#AncientEgypt #gold #jewellery #BritishMuseum In 1991, BMW invited South African artist Esther Mahlangu to make a work of art in their Art Car project to mark the end of apartheid. Her work, with its brightly coloured geometric shapes, draws on the traditional house-painting designs of Ndebele people in South Africa. Under apartheid the Ndebele were forced to live in ethnically defined rural reserves – their designs are an expression of cultural identity, and can be read as a form of protest against racial segregation and marginalisation.

See this incredible Art Car as part of our #SouthAfricanArt exhibition, which opens 27 October 2016. You can book your tickets now by following the link in our bio.

Esther Mahlangu (b. 1935), detail of BMW Art Car 12, 1991. © Esther Mahlangu. Photo © BMW Group Archives.
#SouthAfrica #history #art #design Mapungubwe was the capital of the first kingdom in southern Africa from AD 1220 to 1290. This gold rhinoceros, alongside four other gold sculptures, was discovered in three royal graves there. They are among the most significant sculptures in Africa today. They depict animals of high status – an ox, a wild cat, and a rhinoceros – and also objects associated with power – a sceptre and a bowl or crown. These treasures were discovered alongside hundreds of gold objects, including bracelets and beads. Gold was mined in the regions around Mapungubwe for trade with the coast, as part of an international trade network stretching as far as China, becoming a status symbol for the kingdom’s rulers.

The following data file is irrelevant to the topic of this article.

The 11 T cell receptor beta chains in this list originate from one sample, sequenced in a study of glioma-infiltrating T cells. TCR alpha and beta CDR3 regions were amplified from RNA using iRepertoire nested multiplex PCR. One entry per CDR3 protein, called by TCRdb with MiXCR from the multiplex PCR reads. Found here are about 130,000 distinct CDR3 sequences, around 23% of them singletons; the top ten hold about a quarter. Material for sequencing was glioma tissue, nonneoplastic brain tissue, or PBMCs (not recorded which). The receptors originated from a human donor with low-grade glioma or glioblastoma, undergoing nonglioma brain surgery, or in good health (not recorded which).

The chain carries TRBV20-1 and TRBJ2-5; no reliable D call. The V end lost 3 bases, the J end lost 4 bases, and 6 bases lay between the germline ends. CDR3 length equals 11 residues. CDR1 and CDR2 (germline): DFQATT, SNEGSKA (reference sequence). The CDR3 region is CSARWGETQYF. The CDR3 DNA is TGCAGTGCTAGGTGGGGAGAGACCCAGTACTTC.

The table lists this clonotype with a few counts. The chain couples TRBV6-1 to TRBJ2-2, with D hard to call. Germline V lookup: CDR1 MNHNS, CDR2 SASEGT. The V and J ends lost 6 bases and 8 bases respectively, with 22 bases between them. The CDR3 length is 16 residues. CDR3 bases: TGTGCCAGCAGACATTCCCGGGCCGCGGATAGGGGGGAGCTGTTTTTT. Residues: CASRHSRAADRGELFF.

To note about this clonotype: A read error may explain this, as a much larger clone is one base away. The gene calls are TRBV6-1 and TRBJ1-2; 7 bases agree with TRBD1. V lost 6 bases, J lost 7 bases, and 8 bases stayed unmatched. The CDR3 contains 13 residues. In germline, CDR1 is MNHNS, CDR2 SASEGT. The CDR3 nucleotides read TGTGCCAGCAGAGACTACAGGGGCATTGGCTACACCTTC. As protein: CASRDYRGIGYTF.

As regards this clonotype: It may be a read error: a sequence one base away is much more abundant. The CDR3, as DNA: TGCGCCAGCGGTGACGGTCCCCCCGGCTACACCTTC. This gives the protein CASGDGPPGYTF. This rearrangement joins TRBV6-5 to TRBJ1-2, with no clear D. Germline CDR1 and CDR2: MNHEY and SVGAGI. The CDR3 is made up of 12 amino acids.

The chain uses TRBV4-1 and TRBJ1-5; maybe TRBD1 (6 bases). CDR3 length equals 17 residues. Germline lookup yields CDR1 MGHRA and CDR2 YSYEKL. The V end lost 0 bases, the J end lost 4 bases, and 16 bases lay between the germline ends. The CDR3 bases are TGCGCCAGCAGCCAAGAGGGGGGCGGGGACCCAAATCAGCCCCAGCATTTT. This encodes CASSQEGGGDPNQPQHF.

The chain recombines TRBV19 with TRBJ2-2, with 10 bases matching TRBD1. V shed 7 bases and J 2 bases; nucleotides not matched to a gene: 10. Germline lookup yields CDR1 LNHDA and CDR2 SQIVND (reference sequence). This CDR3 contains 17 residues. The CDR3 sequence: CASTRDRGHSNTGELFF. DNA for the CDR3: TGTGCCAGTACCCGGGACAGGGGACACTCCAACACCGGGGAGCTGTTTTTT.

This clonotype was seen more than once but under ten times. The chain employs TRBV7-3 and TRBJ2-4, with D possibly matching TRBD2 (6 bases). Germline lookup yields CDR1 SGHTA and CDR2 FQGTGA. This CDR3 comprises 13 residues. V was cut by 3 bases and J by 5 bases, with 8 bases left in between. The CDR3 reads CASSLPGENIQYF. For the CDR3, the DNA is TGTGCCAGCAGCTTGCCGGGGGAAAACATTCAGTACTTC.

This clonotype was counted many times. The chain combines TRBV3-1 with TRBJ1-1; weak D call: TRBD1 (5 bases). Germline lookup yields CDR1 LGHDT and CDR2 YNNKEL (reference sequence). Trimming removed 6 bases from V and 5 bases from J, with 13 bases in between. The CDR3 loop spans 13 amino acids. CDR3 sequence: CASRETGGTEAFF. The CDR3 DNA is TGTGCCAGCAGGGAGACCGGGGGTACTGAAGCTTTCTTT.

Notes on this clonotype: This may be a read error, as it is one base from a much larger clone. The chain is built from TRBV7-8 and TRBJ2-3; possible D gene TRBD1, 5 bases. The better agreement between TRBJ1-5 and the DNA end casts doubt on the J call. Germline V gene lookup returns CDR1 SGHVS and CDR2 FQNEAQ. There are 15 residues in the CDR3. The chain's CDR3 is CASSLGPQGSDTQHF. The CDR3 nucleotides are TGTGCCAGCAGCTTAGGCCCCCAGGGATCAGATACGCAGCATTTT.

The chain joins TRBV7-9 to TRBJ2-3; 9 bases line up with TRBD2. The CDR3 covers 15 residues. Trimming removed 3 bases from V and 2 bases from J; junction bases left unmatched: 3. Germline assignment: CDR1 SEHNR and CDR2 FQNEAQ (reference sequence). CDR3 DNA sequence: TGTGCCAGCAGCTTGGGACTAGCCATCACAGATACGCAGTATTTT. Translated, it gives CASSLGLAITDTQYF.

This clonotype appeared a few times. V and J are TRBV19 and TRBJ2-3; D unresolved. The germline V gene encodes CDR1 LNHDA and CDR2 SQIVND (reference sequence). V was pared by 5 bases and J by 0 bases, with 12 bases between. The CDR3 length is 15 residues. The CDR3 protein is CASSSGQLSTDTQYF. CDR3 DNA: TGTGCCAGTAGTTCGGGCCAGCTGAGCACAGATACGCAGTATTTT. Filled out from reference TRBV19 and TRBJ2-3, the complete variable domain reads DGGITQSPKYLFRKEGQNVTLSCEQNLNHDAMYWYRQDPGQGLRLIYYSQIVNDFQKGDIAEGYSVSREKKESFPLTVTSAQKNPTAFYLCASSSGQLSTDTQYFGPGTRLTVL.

On loan from the University of Pretoria @upmuseums, these gold treasures will be a highlight of our #SouthAfricanArt exhibition, opening 27 October 2016. Find out more about the exhibition by following the link in our bio.
#SouthAfrica #rhino #art #history Our special exhibition this autumn will explore the fascinating history of South Africa through art, telling a story that stretches back 100,000 years.

Rock art is one of South Africa’s oldest artistic traditions. It was first made by the ancestors of San|Bushmen and Khoekhoen, South Africa’s first peoples, at least 30,000 years ago.

This rock painting will feature in the exhibition. It depicts San|Bushmen running between eland, a type of antelope that is spiritually important. Hunter-gatherer rock paintings such as this are understood to relate to a ritual practice named ‘the great healing’ or ‘trance dance’, which continues today in the Kalahari outside of South Africa. 
The paintings address the relationship between healers, or shamans, and the worlds of the living and the dead. In the painting some eland are bleeding from the nose and frothing at the mouth. Eland do this when they are close to death, and shamans show similar symptoms when they are metaphorically ‘dying’ and entering the world of the dead during the great trance dance.

Find out more about our #SouthAfricanArt exhibition by clicking on the link in our bio.

The Zaamenkomst Panel. Detail of rock art depicting San|Bushmen running between eland. Made before 1900. On loan from Iziko Museums of South Africa, Social History Collections and SARADA. Photo: Neil Rusch.
#rockart #SouthAfrica #painting
Follow

Get every new post delivered to your Inbox.

Join 16,352 other followers

%d bloggers like this: